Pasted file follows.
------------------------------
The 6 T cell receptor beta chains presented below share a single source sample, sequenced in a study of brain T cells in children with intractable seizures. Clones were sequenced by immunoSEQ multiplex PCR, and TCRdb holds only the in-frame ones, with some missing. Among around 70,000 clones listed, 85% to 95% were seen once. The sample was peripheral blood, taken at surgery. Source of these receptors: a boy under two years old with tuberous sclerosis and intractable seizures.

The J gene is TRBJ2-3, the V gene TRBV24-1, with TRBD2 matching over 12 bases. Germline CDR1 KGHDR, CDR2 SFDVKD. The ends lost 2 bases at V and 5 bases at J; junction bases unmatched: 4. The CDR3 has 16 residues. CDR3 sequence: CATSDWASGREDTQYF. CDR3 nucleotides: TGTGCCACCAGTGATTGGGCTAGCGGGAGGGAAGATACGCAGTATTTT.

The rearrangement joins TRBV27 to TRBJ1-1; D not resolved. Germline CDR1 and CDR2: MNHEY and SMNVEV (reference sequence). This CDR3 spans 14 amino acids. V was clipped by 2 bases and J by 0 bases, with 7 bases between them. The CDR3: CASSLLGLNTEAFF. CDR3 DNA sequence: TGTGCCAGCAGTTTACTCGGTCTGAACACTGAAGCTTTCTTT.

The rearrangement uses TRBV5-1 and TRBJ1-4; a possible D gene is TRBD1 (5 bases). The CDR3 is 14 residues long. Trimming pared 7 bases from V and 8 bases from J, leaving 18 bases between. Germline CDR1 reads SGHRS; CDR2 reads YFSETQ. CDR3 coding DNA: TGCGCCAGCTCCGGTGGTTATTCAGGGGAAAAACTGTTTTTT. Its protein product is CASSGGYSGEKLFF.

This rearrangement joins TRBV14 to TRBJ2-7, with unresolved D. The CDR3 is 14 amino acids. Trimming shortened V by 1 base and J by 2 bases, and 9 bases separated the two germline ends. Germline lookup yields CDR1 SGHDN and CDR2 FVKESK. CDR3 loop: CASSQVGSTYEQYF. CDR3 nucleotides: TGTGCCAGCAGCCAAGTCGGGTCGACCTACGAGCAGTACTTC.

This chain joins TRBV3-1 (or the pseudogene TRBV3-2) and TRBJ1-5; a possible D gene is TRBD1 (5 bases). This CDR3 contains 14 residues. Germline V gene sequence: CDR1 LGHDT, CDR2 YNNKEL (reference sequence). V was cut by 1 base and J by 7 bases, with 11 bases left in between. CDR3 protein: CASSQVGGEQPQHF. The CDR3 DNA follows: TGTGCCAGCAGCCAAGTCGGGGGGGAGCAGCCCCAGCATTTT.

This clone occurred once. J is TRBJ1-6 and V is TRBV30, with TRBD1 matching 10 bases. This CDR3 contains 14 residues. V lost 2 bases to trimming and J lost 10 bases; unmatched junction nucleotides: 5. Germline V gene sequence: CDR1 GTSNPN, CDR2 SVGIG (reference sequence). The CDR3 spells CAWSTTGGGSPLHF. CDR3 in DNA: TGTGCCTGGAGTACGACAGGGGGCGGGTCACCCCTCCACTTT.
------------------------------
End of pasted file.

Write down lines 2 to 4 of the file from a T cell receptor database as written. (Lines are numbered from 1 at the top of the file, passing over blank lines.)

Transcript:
The J gene is TRBJ2-3, the V gene TRBV24-1, with TRBD2 matching over 12 bases. Germline CDR1 KGHDR, CDR2 SFDVKD. The ends lost 2 bases at V and 5 bases at J; junction bases unmatched: 4. The CDR3 has 16 residues. CDR3 sequence: CATSDWASGREDTQYF. CDR3 nucleotides: TGTGCCACCAGTGATTGGGCTAGCGGGAGGGAAGATACGCAGTATTTT.

The rearrangement joins TRBV27 to TRBJ1-1; D not resolved. Germline CDR1 and CDR2: MNHEY and SMNVEV (reference sequence). This CDR3 spans 14 amino acids. V was clipped by 2 bases and J by 0 bases, with 7 bases between them. The CDR3: CASSLLGLNTEAFF. CDR3 DNA sequence: TGTGCCAGCAGTTTACTCGGTCTGAACACTGAAGCTTTCTTT.

The rearrangement uses TRBV5-1 and TRBJ1-4; a possible D gene is TRBD1 (5 bases). The CDR3 is 14 residues long. Trimming pared 7 bases from V and 8 bases from J, leaving 18 bases between. Germline CDR1 reads SGHRS; CDR2 reads YFSETQ. CDR3 coding DNA: TGCGCCAGCTCCGGTGGTTATTCAGGGGAAAAACTGTTTTTT. Its protein product is CASSGGYSGEKLFF.